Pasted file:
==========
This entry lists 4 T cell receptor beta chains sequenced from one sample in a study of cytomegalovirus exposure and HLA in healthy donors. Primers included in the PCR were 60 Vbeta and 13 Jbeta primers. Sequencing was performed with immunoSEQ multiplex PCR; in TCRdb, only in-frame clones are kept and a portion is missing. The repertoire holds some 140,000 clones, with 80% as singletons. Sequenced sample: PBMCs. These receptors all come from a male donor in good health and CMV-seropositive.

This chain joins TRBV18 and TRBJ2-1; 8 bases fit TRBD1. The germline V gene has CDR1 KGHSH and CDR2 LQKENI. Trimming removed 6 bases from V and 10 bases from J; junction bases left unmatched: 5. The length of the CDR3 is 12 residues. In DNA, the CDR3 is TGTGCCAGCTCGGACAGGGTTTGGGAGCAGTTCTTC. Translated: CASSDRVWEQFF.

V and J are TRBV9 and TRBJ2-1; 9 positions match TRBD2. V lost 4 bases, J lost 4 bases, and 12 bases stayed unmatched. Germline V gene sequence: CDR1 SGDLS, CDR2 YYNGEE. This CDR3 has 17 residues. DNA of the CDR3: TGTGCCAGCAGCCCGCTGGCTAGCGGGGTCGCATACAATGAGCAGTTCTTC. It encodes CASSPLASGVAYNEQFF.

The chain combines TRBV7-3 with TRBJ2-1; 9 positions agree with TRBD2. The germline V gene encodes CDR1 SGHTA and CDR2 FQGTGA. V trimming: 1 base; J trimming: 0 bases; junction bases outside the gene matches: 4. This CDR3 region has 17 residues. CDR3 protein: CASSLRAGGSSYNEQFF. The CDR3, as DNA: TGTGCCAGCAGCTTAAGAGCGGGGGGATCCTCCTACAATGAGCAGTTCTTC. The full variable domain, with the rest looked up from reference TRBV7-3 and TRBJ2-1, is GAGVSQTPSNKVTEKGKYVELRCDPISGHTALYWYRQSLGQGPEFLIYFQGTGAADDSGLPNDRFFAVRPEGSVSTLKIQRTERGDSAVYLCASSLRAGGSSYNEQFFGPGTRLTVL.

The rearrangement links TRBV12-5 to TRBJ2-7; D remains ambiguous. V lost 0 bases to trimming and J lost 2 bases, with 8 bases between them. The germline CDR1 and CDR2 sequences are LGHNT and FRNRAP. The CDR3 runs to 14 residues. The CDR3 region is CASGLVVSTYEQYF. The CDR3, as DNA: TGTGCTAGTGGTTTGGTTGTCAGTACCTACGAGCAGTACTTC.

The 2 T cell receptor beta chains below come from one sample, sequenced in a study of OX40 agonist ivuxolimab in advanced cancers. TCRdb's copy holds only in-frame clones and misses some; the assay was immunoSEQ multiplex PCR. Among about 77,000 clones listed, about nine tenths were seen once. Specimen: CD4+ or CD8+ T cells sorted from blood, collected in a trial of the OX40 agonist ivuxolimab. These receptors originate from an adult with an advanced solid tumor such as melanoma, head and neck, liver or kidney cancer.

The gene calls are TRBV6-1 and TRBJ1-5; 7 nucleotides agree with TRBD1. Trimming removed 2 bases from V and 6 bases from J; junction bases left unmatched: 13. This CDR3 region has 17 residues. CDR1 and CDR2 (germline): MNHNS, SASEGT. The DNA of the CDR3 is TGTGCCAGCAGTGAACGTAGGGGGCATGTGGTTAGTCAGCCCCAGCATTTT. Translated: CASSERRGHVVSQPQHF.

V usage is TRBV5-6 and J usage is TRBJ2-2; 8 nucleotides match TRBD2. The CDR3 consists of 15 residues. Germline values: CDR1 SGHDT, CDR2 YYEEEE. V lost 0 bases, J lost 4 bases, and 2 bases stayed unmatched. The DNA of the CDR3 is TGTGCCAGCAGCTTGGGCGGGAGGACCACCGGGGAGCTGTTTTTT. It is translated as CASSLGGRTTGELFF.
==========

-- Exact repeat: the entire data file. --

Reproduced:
This entry lists 4 T cell receptor beta chains sequenced from one sample in a study of cytomegalovirus exposure and HLA in healthy donors. Primers included in the PCR were 60 Vbeta and 13 Jbeta primers. Sequencing was performed with immunoSEQ multiplex PCR; in TCRdb, only in-frame clones are kept and a portion is missing. The repertoire holds some 140,000 clones, with 80% as singletons. Sequenced sample: PBMCs. These receptors all come from a male donor in good health and CMV-seropositive.

This chain joins TRBV18 and TRBJ2-1; 8 bases fit TRBD1. The germline V gene has CDR1 KGHSH and CDR2 LQKENI. Trimming removed 6 bases from V and 10 bases from J; junction bases left unmatched: 5. The length of the CDR3 is 12 residues. In DNA, the CDR3 is TGTGCCAGCTCGGACAGGGTTTGGGAGCAGTTCTTC. Translated: CASSDRVWEQFF.

V and J are TRBV9 and TRBJ2-1; 9 positions match TRBD2. V lost 4 bases, J lost 4 bases, and 12 bases stayed unmatched. Germline V gene sequence: CDR1 SGDLS, CDR2 YYNGEE. This CDR3 has 17 residues. DNA of the CDR3: TGTGCCAGCAGCCCGCTGGCTAGCGGGGTCGCATACAATGAGCAGTTCTTC. It encodes CASSPLASGVAYNEQFF.

The chain combines TRBV7-3 with TRBJ2-1; 9 positions agree with TRBD2. The germline V gene encodes CDR1 SGHTA and CDR2 FQGTGA. V trimming: 1 base; J trimming: 0 bases; junction bases outside the gene matches: 4. This CDR3 region has 17 residues. CDR3 protein: CASSLRAGGSSYNEQFF. The CDR3, as DNA: TGTGCCAGCAGCTTAAGAGCGGGGGGATCCTCCTACAATGAGCAGTTCTTC. The full variable domain, with the rest looked up from reference TRBV7-3 and TRBJ2-1, is GAGVSQTPSNKVTEKGKYVELRCDPISGHTALYWYRQSLGQGPEFLIYFQGTGAADDSGLPNDRFFAVRPEGSVSTLKIQRTERGDSAVYLCASSLRAGGSSYNEQFFGPGTRLTVL.

The rearrangement links TRBV12-5 to TRBJ2-7; D remains ambiguous. V lost 0 bases to trimming and J lost 2 bases, with 8 bases between them. The germline CDR1 and CDR2 sequences are LGHNT and FRNRAP. The CDR3 runs to 14 residues. The CDR3 region is CASGLVVSTYEQYF. The CDR3, as DNA: TGTGCTAGTGGTTTGGTTGTCAGTACCTACGAGCAGTACTTC.

The 2 T cell receptor beta chains below come from one sample, sequenced in a study of OX40 agonist ivuxolimab in advanced cancers. TCRdb's copy holds only in-frame clones and misses some; the assay was immunoSEQ multiplex PCR. Among about 77,000 clones listed, about nine tenths were seen once. Specimen: CD4+ or CD8+ T cells sorted from blood, collected in a trial of the OX40 agonist ivuxolimab. These receptors originate from an adult with an advanced solid tumor such as melanoma, head and neck, liver or kidney cancer.

The gene calls are TRBV6-1 and TRBJ1-5; 7 nucleotides agree with TRBD1. Trimming removed 2 bases from V and 6 bases from J; junction bases left unmatched: 13. This CDR3 region has 17 residues. CDR1 and CDR2 (germline): MNHNS, SASEGT. The DNA of the CDR3 is TGTGCCAGCAGTGAACGTAGGGGGCATGTGGTTAGTCAGCCCCAGCATTTT. Translated: CASSERRGHVVSQPQHF.

V usage is TRBV5-6 and J usage is TRBJ2-2; 8 nucleotides match TRBD2. The CDR3 consists of 15 residues. Germline values: CDR1 SGHDT, CDR2 YYEEEE. V lost 0 bases, J lost 4 bases, and 2 bases stayed unmatched. The DNA of the CDR3 is TGTGCCAGCAGCTTGGGCGGGAGGACCACCGGGGAGCTGTTTTTT. It is translated as CASSLGGRTTGELFF.